Reports say, with its small horses and tiny jockeys, racing at Vietnam's only track is a low-key affair receiving high-level attention as officials threaten a crackdown on under-age riders.
"On paper the jockeys say they're 15 or 16, but they're 12 or 13. If you're too young you can't ride, so they have to lie," says Vo Hoang Vi Thanh, 33, whose family has trained racehorses for three generations.
Trainers say young jockeys and small horses have for decades been a mainstay of Phu Tho racetrack in the southern commercial capital of Ho Chi Minh City, formerly Saigon, which was set up by a Frenchman in 1932.
Officially, gambling is considered a "social evil" and banned by the communist government but Phu Tho is one of the only places, along with some dog races and the official lottery, where it is allowed.
Illegal gambling on cock fights, underground lotteries and other gaming is nevertheless widespread.
Phu Tho has relied on riders weighing between 30 and 40 kilograms (66-88 pounds) because they are the only ones small enough to mount the ponies, which stand up to 1.4 meters (4.6 feet) at the withers, workers in the industry say.
"We can't keep huge horses. It costs too much money," says Thanh, whose seven racehorses and a brood mare might make him rich in other countries.
In Vietnam they do not.
Vietnam is rapidly industrializing and focused on the future but it remains a largely rural society where horseracing still seems stuck in the past.
Local media cited officials in Ho Chi Minh City talking tough about bringing changes to the industry.
Phan Thanh Minh of the city's labor department was quoted as saying "we cannot let the violation and abuse of children continue."
The department declined to comment when reached by AFP.
State media said labor authorities, along with officials from the local sports department, had formed a joint task force to examine the young jockeys' situation.
Racing has continued in the meantime but all the attention has left trainers nervous about their futures, and defensive of their sport.
"I won't be able to go on. I guess everybody will quit" if authorities enforce a ban on young jockeys, Vo Hoang Vi Thanh says.
Local media reported that almost all of about 850 horses at Phu Tho weigh less than 250 kilograms, about half the weight of horses competing at the Singapore Turf Club, where jockeys weigh more than 50 kilograms.
"To avoid child exploitation in horseracing, organizers will have to import big Thoroughbreds, although this will be expensive," Tran Van Nghia, former chairman of Phu Tho, was quoted as saying by the online English version of Tuoi Tre newspaper.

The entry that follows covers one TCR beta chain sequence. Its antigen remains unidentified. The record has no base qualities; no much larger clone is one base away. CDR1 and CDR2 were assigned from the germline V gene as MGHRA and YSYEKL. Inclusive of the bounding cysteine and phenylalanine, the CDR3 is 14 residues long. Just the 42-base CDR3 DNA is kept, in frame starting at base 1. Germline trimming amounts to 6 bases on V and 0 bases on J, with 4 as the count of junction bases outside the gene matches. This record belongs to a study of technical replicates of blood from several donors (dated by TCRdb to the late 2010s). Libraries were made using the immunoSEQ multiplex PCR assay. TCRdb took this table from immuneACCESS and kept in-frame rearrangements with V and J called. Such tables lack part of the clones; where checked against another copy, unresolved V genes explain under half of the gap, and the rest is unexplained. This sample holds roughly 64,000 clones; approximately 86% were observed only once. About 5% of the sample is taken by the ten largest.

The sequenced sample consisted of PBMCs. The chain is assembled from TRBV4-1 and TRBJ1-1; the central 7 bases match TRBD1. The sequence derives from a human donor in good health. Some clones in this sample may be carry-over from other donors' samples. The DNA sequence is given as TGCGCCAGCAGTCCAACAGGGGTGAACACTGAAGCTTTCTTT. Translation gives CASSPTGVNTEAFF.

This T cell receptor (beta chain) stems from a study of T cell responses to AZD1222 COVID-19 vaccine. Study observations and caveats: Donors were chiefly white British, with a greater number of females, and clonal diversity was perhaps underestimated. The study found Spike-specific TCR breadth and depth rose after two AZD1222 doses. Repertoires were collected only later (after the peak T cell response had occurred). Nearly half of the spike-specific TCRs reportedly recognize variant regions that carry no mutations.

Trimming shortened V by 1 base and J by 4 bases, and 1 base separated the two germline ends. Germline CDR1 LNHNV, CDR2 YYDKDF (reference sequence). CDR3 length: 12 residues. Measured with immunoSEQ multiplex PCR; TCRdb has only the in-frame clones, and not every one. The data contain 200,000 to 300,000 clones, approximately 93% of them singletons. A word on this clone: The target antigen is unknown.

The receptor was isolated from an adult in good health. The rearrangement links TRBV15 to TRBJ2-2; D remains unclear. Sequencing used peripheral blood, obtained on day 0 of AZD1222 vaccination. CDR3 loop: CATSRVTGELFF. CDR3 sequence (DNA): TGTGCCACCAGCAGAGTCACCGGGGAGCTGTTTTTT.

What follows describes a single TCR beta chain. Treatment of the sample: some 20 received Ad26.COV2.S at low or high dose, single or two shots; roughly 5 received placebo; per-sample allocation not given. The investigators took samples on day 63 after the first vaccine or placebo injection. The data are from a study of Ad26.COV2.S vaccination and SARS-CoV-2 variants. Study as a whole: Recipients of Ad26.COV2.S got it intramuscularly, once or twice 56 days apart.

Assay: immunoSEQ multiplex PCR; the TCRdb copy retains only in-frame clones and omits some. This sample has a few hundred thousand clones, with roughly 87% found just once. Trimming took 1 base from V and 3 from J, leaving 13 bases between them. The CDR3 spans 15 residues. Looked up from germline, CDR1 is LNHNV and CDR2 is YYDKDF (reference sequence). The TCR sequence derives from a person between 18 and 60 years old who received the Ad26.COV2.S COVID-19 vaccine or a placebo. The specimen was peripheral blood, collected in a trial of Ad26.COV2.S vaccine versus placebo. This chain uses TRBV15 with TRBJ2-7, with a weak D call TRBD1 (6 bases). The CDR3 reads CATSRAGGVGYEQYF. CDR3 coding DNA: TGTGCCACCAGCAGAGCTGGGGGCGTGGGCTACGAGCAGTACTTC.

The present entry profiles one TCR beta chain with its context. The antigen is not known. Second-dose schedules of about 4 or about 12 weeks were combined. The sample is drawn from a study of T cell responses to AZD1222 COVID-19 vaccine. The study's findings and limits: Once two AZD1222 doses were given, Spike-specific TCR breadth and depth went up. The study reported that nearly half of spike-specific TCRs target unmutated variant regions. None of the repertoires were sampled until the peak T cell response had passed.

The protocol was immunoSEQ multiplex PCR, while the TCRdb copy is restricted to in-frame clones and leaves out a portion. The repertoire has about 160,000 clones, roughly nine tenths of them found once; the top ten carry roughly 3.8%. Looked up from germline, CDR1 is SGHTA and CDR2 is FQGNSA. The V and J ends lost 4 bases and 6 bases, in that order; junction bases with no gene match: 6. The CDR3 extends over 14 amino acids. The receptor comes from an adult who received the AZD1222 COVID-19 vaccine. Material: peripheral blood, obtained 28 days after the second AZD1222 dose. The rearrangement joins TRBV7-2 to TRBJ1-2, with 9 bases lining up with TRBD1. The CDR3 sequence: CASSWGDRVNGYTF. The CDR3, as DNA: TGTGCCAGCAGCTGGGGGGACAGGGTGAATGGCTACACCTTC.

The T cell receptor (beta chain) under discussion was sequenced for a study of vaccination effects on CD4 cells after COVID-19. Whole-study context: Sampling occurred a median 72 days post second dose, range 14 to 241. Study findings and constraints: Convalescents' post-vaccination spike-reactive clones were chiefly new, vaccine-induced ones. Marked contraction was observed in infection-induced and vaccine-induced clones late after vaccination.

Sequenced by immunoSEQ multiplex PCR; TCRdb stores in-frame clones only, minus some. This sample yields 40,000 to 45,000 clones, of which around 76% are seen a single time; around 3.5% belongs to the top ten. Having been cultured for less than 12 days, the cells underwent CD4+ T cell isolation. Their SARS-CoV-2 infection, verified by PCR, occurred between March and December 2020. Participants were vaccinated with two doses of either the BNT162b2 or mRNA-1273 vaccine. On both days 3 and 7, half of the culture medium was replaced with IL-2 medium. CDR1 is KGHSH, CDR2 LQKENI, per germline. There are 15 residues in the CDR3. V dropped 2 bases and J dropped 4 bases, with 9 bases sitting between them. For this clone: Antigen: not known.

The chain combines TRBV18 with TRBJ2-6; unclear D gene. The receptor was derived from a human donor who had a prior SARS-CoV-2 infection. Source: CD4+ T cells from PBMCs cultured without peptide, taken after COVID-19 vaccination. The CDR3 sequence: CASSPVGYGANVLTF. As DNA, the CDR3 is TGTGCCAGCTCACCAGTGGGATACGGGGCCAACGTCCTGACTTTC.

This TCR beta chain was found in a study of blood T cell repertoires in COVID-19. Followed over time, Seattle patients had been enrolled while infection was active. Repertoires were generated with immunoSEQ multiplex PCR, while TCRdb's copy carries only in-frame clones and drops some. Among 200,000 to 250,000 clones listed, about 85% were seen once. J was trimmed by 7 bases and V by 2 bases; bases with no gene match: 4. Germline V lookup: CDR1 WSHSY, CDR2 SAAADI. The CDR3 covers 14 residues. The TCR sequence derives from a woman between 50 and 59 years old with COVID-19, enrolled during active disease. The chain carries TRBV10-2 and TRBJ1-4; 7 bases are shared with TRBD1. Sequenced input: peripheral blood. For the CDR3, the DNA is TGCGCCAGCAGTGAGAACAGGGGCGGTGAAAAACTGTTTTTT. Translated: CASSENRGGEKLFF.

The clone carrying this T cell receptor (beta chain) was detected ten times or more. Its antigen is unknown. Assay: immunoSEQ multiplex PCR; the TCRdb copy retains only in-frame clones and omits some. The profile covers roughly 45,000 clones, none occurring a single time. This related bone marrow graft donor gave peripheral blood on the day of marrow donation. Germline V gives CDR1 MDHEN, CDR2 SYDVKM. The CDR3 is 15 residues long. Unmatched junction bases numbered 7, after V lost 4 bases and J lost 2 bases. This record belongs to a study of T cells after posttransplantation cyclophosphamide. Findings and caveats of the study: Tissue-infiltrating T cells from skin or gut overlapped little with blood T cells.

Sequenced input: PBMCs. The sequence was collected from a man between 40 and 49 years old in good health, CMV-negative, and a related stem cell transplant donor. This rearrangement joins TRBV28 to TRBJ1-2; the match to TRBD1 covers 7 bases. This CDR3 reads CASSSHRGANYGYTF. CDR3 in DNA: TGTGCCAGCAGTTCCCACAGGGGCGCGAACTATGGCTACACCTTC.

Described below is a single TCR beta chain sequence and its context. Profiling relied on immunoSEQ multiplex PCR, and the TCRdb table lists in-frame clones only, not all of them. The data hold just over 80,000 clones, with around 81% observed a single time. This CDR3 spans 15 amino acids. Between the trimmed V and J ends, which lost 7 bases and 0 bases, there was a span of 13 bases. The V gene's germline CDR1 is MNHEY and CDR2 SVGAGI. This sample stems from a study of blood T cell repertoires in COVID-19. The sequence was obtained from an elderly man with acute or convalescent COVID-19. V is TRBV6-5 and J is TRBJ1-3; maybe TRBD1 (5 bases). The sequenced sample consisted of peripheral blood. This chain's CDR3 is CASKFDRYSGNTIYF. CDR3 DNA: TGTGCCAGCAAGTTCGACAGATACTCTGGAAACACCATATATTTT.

"But we have to do it if we want to have an international-standard racing industry."
The director of the racetrack did not respond to AFP's queries.
Closed in 1975 after the Vietnam War ended, Phu Tho reopened in 1989 and seems to have changed little since then.
The weekend racecard, where a minimum bet is 10,000 dong (56 cents), draws a mostly Vietnamese crowd of men who squat on large concrete steps that serve as the grandstand as they watch the ponies.
Without the neck-and-neck contests involving large horses that are a feature of major tracks, fewer jockeys are badly injured, one trainer said.
"In bad conditions like rain they'll fall off, but it's not normally dangerous," said Thi Bao An, 30, a stable worker.
There were "many deaths" in the early 1970s, said Nguyen Van Thanh, 53, who rode from the ages of 14 to 16.
Thanh now dismisses concerns over young riders who, he says, take a six-month course and have to earn a certificate.
"They were trained. They have skill," says Thanh, who comes from a long line of teenage jockeys.
"My father, my uncles, my mother's father and my father's father were all jockeys," he says.
Thanh, whose son carried on the jockey tradition, said a good young rider "can support his whole family" with his earnings.
Local media reported that jockeys can earn in excess of two million dong on a race day, a good wage in a country whose per capita income is about 1,000 dollars.
With a Thoroughbred and other large horses among his stable, Nguyen Van Thanh is better placed than other trainers if the industry has to change. But all the talk of a crackdown on an industry which has been his family's life for decades has still left him uneasy.
"Four generations till now, that's been our job."
A crackdown, he says, "makes no sense."